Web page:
Stylish, durable design ; Better specs than similarly priced competitors ; Packs technology for boosting dynamic range ; Fast burst shooting
Mediocre image quality ; HD video shows some motion blur
One of the most rugged and stylish DSLRs on the market.
The Pentax K-x is definitely the most eye-catching DSLR for the price. It's available in such colors as red, white, and navy, which makes this camera more unique. For $599 (including an 18-55mm lens) users also get 720p video and a fast burst shooting rate of 4.7 fps. However, when it comes to image quality, the K-x doesn't always match similarly priced DSLRs.
Design and User Interface
Available in black, navy, red, and white, the K-x easily has the most distinctive design of any DSLR. It also feels particularly durable, thanks to a combination of a stainless steel chassis and fiber reinforced plastic polymer covers; Pentax generally markets its DSLRs--including this one--to outdoorsy types. At 1.8 pounds, the K-x weighs the same as the Nikon D3000, but it feels less fragile.
The K-x's layout of buttons combines one navigational dial with another for shooting modes. Like the Nikon D3000, Pentax has placed an Autofocus/Autoexposure lock button at the top of the back of the K-x, making it easy to quickly lock in on a moving subject. Other controls include delete, exposure compensation, info, Live View, menu, and playback buttons, as well as a five-button navigational area. The 2.7-inch display, which has a typical resolution of 230,000 dots, was easy to see even as we shot photos in direct sunlight.
The menus, while cruder looking than those found on the Sony Alpha DSLR-A380 or Nikon D3000, were still easy to navigate. That's because each major setting, such as ISO or exposure compensation, has a dedicated button. Having a navigational dial also helps.
Image Quality and High-Def Video
Despite having an 11-point autofocusing sensor, some of our 12.4-megapixel photos (including Macro shots) looked softer than ones we took with the Canon EOS Digital Rebel T1i and the Sony A380. The colors, while pleasant, weren't always accurate. Some cranberry colored berries appeared too pink; a blue afternoon sky too cobalt. Part of the problem is exposure--many of our shots were just too dark.
Similarly, the camera's ISO range is 200-6400; we wish it included ISO 100, as similar cameras do. It does, however, offer ISO levels 100 through 12800 as expanded settings. Not that we take ISO 12800 with more than a grain of salt in budget cameras; these photos will be far too grainy.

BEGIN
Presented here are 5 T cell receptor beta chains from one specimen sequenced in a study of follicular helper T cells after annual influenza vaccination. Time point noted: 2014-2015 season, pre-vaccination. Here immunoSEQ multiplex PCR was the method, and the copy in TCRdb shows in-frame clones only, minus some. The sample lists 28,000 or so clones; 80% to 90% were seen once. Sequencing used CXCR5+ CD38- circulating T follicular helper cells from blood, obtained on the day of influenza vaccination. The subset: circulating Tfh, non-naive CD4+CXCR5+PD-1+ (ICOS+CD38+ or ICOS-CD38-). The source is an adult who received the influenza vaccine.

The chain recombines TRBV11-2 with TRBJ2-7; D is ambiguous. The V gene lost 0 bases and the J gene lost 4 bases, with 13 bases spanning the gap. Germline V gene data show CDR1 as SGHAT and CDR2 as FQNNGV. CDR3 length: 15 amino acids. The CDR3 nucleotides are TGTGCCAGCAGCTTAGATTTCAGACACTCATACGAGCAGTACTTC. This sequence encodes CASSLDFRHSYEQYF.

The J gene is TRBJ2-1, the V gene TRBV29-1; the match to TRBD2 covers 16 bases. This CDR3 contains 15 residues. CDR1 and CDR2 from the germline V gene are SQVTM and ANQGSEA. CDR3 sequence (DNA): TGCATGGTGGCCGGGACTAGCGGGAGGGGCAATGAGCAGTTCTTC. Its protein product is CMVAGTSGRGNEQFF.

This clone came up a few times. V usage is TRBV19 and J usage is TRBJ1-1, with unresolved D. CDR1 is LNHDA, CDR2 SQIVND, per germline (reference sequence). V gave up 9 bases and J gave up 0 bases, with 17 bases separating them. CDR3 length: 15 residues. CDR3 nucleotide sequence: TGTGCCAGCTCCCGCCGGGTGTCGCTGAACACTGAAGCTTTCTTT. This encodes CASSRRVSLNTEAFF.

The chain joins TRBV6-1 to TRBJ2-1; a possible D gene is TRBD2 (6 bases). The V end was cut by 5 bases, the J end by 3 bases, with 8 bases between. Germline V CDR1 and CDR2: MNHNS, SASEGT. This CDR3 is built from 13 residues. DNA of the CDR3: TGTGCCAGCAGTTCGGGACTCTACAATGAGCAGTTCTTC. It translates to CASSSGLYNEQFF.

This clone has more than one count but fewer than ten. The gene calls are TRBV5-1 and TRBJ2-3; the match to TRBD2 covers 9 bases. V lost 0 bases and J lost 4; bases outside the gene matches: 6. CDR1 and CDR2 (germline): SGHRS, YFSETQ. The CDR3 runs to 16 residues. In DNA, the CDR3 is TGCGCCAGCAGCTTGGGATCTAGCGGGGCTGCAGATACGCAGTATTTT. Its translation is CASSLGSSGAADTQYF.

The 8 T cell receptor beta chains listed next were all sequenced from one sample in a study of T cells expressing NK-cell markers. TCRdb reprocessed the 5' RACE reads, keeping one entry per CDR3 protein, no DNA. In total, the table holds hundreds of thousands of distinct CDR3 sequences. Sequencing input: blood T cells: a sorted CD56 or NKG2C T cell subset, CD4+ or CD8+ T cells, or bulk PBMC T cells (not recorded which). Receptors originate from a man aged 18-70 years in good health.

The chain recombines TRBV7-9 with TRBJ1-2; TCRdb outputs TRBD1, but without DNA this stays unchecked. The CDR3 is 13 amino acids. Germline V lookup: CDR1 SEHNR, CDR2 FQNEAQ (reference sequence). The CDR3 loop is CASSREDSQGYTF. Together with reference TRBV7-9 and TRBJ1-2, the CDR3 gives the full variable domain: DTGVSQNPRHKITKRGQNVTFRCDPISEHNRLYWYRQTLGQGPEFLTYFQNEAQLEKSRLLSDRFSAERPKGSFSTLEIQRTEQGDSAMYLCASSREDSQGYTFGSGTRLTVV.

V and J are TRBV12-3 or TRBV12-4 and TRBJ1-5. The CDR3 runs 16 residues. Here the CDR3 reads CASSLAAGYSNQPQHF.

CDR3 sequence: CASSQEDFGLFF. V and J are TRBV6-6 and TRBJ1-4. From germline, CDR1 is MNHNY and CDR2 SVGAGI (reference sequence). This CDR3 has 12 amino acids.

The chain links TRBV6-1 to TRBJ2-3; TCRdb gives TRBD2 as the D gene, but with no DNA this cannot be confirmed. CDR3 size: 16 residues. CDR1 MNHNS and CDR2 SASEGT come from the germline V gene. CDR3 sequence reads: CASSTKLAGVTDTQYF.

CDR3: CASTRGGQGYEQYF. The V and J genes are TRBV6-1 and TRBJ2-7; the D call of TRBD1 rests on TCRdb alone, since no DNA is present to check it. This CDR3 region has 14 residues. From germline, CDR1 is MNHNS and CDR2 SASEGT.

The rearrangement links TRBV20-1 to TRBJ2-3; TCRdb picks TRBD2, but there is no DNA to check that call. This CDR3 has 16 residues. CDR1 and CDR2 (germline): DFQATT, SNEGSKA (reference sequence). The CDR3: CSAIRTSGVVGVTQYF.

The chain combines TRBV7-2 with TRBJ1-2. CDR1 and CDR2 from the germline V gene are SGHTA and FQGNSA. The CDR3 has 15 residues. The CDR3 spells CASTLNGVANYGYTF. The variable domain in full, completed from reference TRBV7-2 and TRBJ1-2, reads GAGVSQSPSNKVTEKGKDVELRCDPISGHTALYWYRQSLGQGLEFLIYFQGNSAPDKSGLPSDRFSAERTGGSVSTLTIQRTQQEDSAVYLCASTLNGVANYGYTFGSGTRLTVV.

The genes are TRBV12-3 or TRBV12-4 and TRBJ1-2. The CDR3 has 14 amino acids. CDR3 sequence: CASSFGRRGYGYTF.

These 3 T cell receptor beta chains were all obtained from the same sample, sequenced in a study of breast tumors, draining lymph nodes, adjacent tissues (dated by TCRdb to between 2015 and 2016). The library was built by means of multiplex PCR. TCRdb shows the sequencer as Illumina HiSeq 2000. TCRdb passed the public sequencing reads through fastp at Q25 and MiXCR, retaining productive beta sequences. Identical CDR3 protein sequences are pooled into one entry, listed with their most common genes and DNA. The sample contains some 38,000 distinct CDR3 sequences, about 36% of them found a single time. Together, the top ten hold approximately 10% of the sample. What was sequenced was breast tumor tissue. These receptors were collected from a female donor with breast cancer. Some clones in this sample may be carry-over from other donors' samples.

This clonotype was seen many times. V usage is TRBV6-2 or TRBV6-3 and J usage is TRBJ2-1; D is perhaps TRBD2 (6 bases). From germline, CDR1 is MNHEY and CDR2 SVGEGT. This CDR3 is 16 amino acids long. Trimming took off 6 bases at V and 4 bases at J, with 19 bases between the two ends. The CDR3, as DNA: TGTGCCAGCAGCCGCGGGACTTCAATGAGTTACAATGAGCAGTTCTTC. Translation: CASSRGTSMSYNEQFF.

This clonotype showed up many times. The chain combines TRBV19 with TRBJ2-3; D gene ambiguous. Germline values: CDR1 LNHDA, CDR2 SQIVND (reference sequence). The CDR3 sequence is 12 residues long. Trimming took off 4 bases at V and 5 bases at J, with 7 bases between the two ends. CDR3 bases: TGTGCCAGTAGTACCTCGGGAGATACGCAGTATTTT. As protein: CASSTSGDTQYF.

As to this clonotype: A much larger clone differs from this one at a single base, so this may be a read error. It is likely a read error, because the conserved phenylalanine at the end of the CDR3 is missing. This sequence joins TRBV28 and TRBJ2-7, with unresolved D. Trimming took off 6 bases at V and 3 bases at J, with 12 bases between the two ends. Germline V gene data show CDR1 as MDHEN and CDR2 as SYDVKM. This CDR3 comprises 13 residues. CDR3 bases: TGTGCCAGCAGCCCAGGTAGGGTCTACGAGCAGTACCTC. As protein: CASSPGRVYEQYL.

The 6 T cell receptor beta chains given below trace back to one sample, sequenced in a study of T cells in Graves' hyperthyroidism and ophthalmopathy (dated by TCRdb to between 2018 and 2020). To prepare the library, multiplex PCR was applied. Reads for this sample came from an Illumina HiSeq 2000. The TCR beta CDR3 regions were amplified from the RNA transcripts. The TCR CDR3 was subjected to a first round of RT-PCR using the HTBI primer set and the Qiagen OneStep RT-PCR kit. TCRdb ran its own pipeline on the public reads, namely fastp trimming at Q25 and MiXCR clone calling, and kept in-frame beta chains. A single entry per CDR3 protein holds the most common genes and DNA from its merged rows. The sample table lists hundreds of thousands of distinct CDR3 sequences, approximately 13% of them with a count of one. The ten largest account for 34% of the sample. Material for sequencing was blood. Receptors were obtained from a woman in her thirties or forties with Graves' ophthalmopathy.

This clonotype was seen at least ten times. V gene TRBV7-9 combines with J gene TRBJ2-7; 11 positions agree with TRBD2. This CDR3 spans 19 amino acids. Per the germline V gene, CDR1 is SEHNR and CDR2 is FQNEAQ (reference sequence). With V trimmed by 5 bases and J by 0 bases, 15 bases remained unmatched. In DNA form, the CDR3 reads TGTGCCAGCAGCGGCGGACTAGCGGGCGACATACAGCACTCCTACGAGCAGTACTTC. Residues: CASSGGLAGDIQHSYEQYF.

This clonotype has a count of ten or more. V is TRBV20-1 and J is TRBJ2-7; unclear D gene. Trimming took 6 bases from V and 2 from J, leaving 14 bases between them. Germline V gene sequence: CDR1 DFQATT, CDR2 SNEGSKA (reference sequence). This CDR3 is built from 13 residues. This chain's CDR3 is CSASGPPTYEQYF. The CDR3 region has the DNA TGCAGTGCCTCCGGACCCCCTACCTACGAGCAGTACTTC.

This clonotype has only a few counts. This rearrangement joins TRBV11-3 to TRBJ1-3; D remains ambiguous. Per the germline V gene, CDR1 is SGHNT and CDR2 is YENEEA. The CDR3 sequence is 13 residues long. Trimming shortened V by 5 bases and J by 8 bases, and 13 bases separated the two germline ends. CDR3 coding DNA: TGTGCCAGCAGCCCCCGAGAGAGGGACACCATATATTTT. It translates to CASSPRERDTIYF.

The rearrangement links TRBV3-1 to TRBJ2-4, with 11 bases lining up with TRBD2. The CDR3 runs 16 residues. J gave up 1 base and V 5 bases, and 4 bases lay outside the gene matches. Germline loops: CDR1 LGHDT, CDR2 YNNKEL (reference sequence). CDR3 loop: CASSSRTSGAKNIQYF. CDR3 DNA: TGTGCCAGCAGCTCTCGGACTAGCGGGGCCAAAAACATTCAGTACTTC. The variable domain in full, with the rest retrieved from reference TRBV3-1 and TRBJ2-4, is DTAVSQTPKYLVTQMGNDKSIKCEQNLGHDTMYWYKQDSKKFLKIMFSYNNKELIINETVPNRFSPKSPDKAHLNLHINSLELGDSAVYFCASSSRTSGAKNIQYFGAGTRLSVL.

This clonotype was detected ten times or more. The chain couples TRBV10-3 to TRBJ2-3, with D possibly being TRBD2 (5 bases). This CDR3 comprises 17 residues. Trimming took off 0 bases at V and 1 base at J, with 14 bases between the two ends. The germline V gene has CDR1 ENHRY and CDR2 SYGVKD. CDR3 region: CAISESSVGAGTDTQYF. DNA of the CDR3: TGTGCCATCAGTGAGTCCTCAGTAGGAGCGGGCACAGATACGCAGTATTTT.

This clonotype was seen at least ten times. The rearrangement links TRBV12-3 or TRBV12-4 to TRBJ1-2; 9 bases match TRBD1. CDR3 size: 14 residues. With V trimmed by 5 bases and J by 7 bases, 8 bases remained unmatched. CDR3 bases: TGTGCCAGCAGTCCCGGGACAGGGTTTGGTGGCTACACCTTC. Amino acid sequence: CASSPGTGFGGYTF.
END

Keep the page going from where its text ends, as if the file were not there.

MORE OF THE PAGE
Out of the box, it's easy for a camera to deliver mediocre results in harshly lit environments, whether's its blowing out the background, overexposing it, or cloaking the foreground in shadows. However, the K-x has a high dynamic range (HDR) mode that blends three shots to get the best exposure from each element of the photo. Although these amalgams take several seconds to process, the results are crisp and warmly lit. Without this mode enabled, the K-x doesn't do as good a job as other DSLRs at correcting backlight: in a side-by-side comparison, the Canon EOS Digital Rebel T1i, the Nikon D3000, and the Sony Alpha DSLR-A380 all had more brightly lit subjects, although not all of them managed to preserve the detail in the background as well.
Finally, the K-x shoots high-def video with a resolution of 1280 x 720 and a frame rate of 24 frames per second. Although the sound quality was strong and the colors and overall image quality were fair, the 24-fps frame rate showed. Our clips showed some motion blur that we think could have been lessened with a 30-fps speed, which is what you can expect with the $799 Canon EOS Digital Rebel T1i when shooting SD or HD video.
Speed, Battery Life, and Lens Options
One of the K-x's biggest strengths is its speed: it shoots stills at up to 4.7 fps, which is faster than the Canon EOS Digital Rebel T1i (3.4 fps), Nikon D5000 (4.0 fps), or Sony Alpha DSLR-A380 (2.5 fps). In our test shots, the camera was best able to freeze our moving subject (the conveniently located AF/AE-L button was especially helpful here).
Unlike most everything else on the market, the K-x takes 4 AA batteries instead of a proprietary rechargeable one. Pentax says the camera can shoot approximately 1,900 shots on a charge. Competing models by Canon, Nikon, and Sony promise around 500 shots, but it's important to remember that camera companies don't follow a standard procedure in benchmarking battery life, and don't tend to publicize these methods. Suffice it to say, the K-x's battery life is long. While we've groused in the past about the shorter battery life of AA-powered cameras, the batteries lasted through a few days of shooting at the 2010 Consumer Electronics Show, and for several subsequent days of intermittent shooting.
It's worth noting that for $799, the K-x includes two lenses: a typical 18-55mm lens and a 55-300mm lens for some serious zoom action. For that same amount of money, you could also pick up the Canon EOS Digital Rebel T1i with an 18-55mm lens.
Thanks to its durable design with multiple color options, fast burst shooting rate, 11-point Autofocus sensor, and the option of taking home two lenses for less than what you'd pay for a competing model, the $599 Pentax K-x is a compelling buy. While there are other DSLRs, such as the $629 Nikon D5000, that offer better image quality for both photos and videos, there's no question that the Penatx K-x is still a good value.
|Still Image Format||RAW JPEG|
|Still Image Format||RAW|
|Still Image Format||Pentax PEF RAW|
|Still Image Format||JPEG|
|Still Image Format||DNG RAW|
|Camera Type||Digital SLR|
|Digital Camera LCD Size||2.7 inches (230,000 dots)|
|Size||4.8 x 3.6 x 2.7 inches|